How being a business owner can be really lonely?

When I started my own business 18 months ago I knew I was going to face some pretty hard, raw, in your face challenges but I had no idea loneliness was going to be one of them. 

Who bloody knew? It wasn’t something I’d thought about or expected, but after conversations with other business owners I’ve come to realise it’s extremely common.  

Don’t get me wrong I absolutely love my business and I most definitely wouldn’t change a thing.  Some days are extremely rewarding then there are other days which can be particularly secluded. Drowning yourself in self doubt feeling like you’re a lone sailor lost at sea.

It doesn’t matter if you are a solopreneur or if you have an entire team behind you. Isolation is present in both scenarios. Unfortunately, it can be difficult to voice business concerns to staff, family or friends who haven’t had exposure to the nature of entrepreneurship or the rollercoaster ride that sometimes accompanies it.

It's also natural to seek perception, love and support from our friends and family. But what if, our endeavor is on a separate path to their own life? One that is not as conventional. Our support systems might be taken off guard with our non-traditional desires and aspirations of being entrepreneurs. The last thing we want is to be mocked for exploring the unknown.

An open discussion with staff regarding your worries could be inappropriate at the time too. It may have a negative impact on the team’s performance. Remember you are the driver, the visionary, the one the team looks up to for motivation, support and advice. You don’t want to risk shifting that emphasis.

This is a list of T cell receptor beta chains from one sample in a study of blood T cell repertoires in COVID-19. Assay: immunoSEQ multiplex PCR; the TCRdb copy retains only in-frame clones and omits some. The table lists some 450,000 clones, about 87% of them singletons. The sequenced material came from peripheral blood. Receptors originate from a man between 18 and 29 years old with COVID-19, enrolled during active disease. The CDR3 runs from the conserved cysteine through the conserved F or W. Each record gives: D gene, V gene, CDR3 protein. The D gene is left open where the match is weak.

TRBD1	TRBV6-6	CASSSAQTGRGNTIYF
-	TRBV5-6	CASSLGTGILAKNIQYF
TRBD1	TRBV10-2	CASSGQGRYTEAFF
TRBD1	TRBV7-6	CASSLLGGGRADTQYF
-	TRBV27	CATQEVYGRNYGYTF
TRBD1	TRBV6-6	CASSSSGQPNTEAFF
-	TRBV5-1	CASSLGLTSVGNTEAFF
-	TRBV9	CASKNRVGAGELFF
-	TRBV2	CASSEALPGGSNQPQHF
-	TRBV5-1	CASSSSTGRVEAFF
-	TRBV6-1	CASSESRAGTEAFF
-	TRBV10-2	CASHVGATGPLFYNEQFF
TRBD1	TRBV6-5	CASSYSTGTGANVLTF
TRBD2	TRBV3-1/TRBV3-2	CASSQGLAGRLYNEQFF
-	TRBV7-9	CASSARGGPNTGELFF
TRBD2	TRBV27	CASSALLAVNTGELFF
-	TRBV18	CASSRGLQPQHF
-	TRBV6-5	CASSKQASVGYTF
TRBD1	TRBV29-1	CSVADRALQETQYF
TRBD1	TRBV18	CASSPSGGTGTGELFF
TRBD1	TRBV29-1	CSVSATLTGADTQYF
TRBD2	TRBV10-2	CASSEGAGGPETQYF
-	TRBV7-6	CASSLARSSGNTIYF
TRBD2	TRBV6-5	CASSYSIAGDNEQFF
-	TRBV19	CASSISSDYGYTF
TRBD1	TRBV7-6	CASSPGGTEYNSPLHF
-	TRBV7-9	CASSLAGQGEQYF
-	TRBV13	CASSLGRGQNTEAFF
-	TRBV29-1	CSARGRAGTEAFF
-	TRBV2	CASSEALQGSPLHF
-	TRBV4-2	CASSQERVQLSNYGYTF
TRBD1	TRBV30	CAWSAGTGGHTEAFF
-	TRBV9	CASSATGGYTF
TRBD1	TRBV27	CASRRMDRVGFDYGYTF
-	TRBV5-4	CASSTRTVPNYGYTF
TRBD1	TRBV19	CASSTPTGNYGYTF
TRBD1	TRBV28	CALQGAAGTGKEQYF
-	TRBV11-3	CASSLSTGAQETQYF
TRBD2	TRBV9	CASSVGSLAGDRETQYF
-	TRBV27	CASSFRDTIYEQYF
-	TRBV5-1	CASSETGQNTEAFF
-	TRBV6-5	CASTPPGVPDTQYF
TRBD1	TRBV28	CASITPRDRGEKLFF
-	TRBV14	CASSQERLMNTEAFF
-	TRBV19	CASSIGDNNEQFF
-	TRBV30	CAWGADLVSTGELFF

Plus, work settings are also advancing. Two of my employees work from home, the other four staff members teach classes at the studio which I’m not required to be at. Unless I stop by the studio before/after a class I could potentially go weeks without physically interacting with my team.  All our communication could be completed online if required.  

For me being an independent, single, late 20 something year old female surely hasn’t helped my loneliness cause.  At times I would work from 7:00am until 10:00pm because I had no reason to stop working and I actually enjoyed what I was doing.  It gave me purpose and meaning. I genuinely got a kick out of pushing myself harder to see what I could physically accomplish each week. My standard daily interaction would be on my morning walk and even then some people don’t even say anything back after I politely say “Good Morning” so I’m basically talking to myself anyway. I also used coffee as an excuse to interact once a day as I thought a 30 second conversation with a barista would make me feel less isolated. I was wrong. I thought if I instructed more classes I would feel more connected to the barre community. In doing so I created a balloon effect as I still had to complete the behind the scenes business tasks. I ended up working even more losing out on time that I usually would spend with family and friends.

Clearly I was working hard and not smart. I was not listening to my mind (admitting to yourself you are lonely, anxious and/or stressed is super hard for me) so my body decided to tell me in a few health related ways.  My body basically screamed at me slow down, smell the roses, look after me and start making meaningful connections with like minded people to put your mind at ease.

Ironically this happened one week after my businesses first birthday.